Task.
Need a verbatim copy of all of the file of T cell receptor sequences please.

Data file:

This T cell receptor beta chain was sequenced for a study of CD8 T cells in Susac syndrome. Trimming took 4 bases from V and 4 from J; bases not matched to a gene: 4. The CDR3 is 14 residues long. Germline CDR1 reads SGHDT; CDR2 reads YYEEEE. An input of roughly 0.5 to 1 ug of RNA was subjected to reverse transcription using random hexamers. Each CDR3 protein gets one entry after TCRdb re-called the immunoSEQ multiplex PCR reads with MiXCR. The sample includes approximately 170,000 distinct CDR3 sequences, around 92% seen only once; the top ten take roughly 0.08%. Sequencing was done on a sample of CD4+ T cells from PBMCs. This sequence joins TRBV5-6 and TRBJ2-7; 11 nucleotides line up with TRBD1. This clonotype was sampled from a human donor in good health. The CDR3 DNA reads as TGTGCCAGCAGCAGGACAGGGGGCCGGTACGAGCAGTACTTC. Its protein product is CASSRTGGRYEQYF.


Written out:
This T cell receptor beta chain was sequenced for a study of CD8 T cells in Susac syndrome. Trimming took 4 bases from V and 4 from J; bases not matched to a gene: 4. The CDR3 is 14 residues long. Germline CDR1 reads SGHDT; CDR2 reads YYEEEE. An input of roughly 0.5 to 1 ug of RNA was subjected to reverse transcription using random hexamers. Each CDR3 protein gets one entry after TCRdb re-called the immunoSEQ multiplex PCR reads with MiXCR. The sample includes approximately 170,000 distinct CDR3 sequences, around 92% seen only once; the top ten take roughly 0.08%. Sequencing was done on a sample of CD4+ T cells from PBMCs. This sequence joins TRBV5-6 and TRBJ2-7; 11 nucleotides line up with TRBD1. This clonotype was sampled from a human donor in good health. The CDR3 DNA reads as TGTGCCAGCAGCAGGACAGGGGGCCGGTACGAGCAGTACTTC. Its protein product is CASSRTGGRYEQYF.